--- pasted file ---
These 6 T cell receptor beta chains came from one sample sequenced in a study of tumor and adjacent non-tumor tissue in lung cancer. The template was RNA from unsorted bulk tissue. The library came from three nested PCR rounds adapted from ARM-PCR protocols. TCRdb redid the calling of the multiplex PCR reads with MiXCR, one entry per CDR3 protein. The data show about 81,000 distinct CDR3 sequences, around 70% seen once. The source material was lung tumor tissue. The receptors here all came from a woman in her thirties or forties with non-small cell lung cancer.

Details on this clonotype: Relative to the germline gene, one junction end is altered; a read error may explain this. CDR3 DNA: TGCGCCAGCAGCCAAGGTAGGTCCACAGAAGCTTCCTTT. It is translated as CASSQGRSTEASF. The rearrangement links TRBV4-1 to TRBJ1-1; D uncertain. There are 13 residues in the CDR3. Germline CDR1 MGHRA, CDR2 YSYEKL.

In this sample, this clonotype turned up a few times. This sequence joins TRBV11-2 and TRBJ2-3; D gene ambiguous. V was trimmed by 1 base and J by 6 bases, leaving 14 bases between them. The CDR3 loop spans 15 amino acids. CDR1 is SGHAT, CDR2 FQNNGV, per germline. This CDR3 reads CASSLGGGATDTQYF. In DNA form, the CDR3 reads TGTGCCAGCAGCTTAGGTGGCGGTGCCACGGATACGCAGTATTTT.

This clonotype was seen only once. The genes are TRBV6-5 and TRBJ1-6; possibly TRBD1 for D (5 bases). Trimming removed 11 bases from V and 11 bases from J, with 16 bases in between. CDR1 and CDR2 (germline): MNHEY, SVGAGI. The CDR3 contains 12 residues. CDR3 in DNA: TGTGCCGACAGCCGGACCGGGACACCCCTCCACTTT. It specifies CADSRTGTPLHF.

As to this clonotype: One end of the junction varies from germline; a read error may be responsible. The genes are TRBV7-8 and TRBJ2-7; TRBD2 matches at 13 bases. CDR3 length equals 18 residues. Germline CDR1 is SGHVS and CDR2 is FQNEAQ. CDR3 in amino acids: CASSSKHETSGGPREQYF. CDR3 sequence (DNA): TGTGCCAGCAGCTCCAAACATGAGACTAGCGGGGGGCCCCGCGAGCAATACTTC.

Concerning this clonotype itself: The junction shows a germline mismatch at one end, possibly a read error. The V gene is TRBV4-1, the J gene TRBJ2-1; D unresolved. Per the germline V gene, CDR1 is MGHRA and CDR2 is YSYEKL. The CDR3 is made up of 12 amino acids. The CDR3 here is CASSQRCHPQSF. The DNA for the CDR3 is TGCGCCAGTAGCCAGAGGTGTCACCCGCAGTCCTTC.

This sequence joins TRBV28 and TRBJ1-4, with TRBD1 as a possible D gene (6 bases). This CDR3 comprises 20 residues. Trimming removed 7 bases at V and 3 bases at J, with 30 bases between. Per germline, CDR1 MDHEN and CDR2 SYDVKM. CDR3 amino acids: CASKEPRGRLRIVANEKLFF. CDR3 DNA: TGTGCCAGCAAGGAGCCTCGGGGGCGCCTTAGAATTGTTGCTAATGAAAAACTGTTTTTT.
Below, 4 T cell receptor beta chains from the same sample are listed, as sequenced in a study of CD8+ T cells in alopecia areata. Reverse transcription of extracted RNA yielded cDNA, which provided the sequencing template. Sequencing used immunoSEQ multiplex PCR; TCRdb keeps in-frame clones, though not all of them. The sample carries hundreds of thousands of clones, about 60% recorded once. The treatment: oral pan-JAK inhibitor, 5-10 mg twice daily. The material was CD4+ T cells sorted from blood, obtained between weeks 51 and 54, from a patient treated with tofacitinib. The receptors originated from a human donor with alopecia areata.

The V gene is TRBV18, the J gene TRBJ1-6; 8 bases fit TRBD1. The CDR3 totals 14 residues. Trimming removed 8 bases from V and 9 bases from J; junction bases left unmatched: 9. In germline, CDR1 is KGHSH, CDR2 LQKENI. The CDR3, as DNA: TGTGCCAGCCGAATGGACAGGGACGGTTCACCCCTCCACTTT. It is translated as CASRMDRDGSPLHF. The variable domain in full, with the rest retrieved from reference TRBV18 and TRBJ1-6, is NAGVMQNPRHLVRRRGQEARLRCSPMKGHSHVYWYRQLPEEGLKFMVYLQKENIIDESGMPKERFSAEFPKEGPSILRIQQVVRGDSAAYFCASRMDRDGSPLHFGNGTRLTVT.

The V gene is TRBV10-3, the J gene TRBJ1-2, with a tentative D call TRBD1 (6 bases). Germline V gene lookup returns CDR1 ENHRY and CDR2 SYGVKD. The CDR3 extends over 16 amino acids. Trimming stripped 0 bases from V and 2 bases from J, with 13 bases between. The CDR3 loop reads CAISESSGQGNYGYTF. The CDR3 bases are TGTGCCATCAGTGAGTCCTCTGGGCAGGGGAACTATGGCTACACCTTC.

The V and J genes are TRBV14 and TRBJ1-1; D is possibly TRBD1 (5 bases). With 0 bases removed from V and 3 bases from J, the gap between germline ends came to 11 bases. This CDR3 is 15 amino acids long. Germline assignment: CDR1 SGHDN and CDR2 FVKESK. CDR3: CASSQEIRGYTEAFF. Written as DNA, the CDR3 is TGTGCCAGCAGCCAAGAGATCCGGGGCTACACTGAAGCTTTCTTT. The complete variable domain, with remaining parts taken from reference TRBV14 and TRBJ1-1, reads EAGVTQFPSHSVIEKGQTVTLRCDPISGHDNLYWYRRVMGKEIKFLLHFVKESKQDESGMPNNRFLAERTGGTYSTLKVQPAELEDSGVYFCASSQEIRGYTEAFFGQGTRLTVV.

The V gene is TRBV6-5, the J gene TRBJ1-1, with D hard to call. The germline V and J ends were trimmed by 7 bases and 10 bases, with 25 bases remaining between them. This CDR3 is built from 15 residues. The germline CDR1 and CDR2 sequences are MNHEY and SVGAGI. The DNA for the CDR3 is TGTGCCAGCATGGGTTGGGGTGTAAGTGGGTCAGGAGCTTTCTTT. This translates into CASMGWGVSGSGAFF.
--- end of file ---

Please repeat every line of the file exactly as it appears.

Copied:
These 6 T cell receptor beta chains came from one sample sequenced in a study of tumor and adjacent non-tumor tissue in lung cancer. The template was RNA from unsorted bulk tissue. The library came from three nested PCR rounds adapted from ARM-PCR protocols. TCRdb redid the calling of the multiplex PCR reads with MiXCR, one entry per CDR3 protein. The data show about 81,000 distinct CDR3 sequences, around 70% seen once. The source material was lung tumor tissue. The receptors here all came from a woman in her thirties or forties with non-small cell lung cancer.

Details on this clonotype: Relative to the germline gene, one junction end is altered; a read error may explain this. CDR3 DNA: TGCGCCAGCAGCCAAGGTAGGTCCACAGAAGCTTCCTTT. It is translated as CASSQGRSTEASF. The rearrangement links TRBV4-1 to TRBJ1-1; D uncertain. There are 13 residues in the CDR3. Germline CDR1 MGHRA, CDR2 YSYEKL.

In this sample, this clonotype turned up a few times. This sequence joins TRBV11-2 and TRBJ2-3; D gene ambiguous. V was trimmed by 1 base and J by 6 bases, leaving 14 bases between them. The CDR3 loop spans 15 amino acids. CDR1 is SGHAT, CDR2 FQNNGV, per germline. This CDR3 reads CASSLGGGATDTQYF. In DNA form, the CDR3 reads TGTGCCAGCAGCTTAGGTGGCGGTGCCACGGATACGCAGTATTTT.

This clonotype was seen only once. The genes are TRBV6-5 and TRBJ1-6; possibly TRBD1 for D (5 bases). Trimming removed 11 bases from V and 11 bases from J, with 16 bases in between. CDR1 and CDR2 (germline): MNHEY, SVGAGI. The CDR3 contains 12 residues. CDR3 in DNA: TGTGCCGACAGCCGGACCGGGACACCCCTCCACTTT. It specifies CADSRTGTPLHF.

As to this clonotype: One end of the junction varies from germline; a read error may be responsible. The genes are TRBV7-8 and TRBJ2-7; TRBD2 matches at 13 bases. CDR3 length equals 18 residues. Germline CDR1 is SGHVS and CDR2 is FQNEAQ. CDR3 in amino acids: CASSSKHETSGGPREQYF. CDR3 sequence (DNA): TGTGCCAGCAGCTCCAAACATGAGACTAGCGGGGGGCCCCGCGAGCAATACTTC.

Concerning this clonotype itself: The junction shows a germline mismatch at one end, possibly a read error. The V gene is TRBV4-1, the J gene TRBJ2-1; D unresolved. Per the germline V gene, CDR1 is MGHRA and CDR2 is YSYEKL. The CDR3 is made up of 12 amino acids. The CDR3 here is CASSQRCHPQSF. The DNA for the CDR3 is TGCGCCAGTAGCCAGAGGTGTCACCCGCAGTCCTTC.

This sequence joins TRBV28 and TRBJ1-4, with TRBD1 as a possible D gene (6 bases). This CDR3 comprises 20 residues. Trimming removed 7 bases at V and 3 bases at J, with 30 bases between. Per germline, CDR1 MDHEN and CDR2 SYDVKM. CDR3 amino acids: CASKEPRGRLRIVANEKLFF. CDR3 DNA: TGTGCCAGCAAGGAGCCTCGGGGGCGCCTTAGAATTGTTGCTAATGAAAAACTGTTTTTT.
Below, 4 T cell receptor beta chains from the same sample are listed, as sequenced in a study of CD8+ T cells in alopecia areata. Reverse transcription of extracted RNA yielded cDNA, which provided the sequencing template. Sequencing used immunoSEQ multiplex PCR; TCRdb keeps in-frame clones, though not all of them. The sample carries hundreds of thousands of clones, about 60% recorded once. The treatment: oral pan-JAK inhibitor, 5-10 mg twice daily. The material was CD4+ T cells sorted from blood, obtained between weeks 51 and 54, from a patient treated with tofacitinib. The receptors originated from a human donor with alopecia areata.

The V gene is TRBV18, the J gene TRBJ1-6; 8 bases fit TRBD1. The CDR3 totals 14 residues. Trimming removed 8 bases from V and 9 bases from J; junction bases left unmatched: 9. In germline, CDR1 is KGHSH, CDR2 LQKENI. The CDR3, as DNA: TGTGCCAGCCGAATGGACAGGGACGGTTCACCCCTCCACTTT. It is translated as CASRMDRDGSPLHF. The variable domain in full, with the rest retrieved from reference TRBV18 and TRBJ1-6, is NAGVMQNPRHLVRRRGQEARLRCSPMKGHSHVYWYRQLPEEGLKFMVYLQKENIIDESGMPKERFSAEFPKEGPSILRIQQVVRGDSAAYFCASRMDRDGSPLHFGNGTRLTVT.

The V gene is TRBV10-3, the J gene TRBJ1-2, with a tentative D call TRBD1 (6 bases). Germline V gene lookup returns CDR1 ENHRY and CDR2 SYGVKD. The CDR3 extends over 16 amino acids. Trimming stripped 0 bases from V and 2 bases from J, with 13 bases between. The CDR3 loop reads CAISESSGQGNYGYTF. The CDR3 bases are TGTGCCATCAGTGAGTCCTCTGGGCAGGGGAACTATGGCTACACCTTC.

The V and J genes are TRBV14 and TRBJ1-1; D is possibly TRBD1 (5 bases). With 0 bases removed from V and 3 bases from J, the gap between germline ends came to 11 bases. This CDR3 is 15 amino acids long. Germline assignment: CDR1 SGHDN and CDR2 FVKESK. CDR3: CASSQEIRGYTEAFF. Written as DNA, the CDR3 is TGTGCCAGCAGCCAAGAGATCCGGGGCTACACTGAAGCTTTCTTT. The complete variable domain, with remaining parts taken from reference TRBV14 and TRBJ1-1, reads EAGVTQFPSHSVIEKGQTVTLRCDPISGHDNLYWYRRVMGKEIKFLLHFVKESKQDESGMPNNRFLAERTGGTYSTLKVQPAELEDSGVYFCASSQEIRGYTEAFFGQGTRLTVV.

The V gene is TRBV6-5, the J gene TRBJ1-1, with D hard to call. The germline V and J ends were trimmed by 7 bases and 10 bases, with 25 bases remaining between them. This CDR3 is built from 15 residues. The germline CDR1 and CDR2 sequences are MNHEY and SVGAGI. The DNA for the CDR3 is TGTGCCAGCATGGGTTGGGGTGTAAGTGGGTCAGGAGCTTTCTTT. This translates into CASMGWGVSGSGAFF.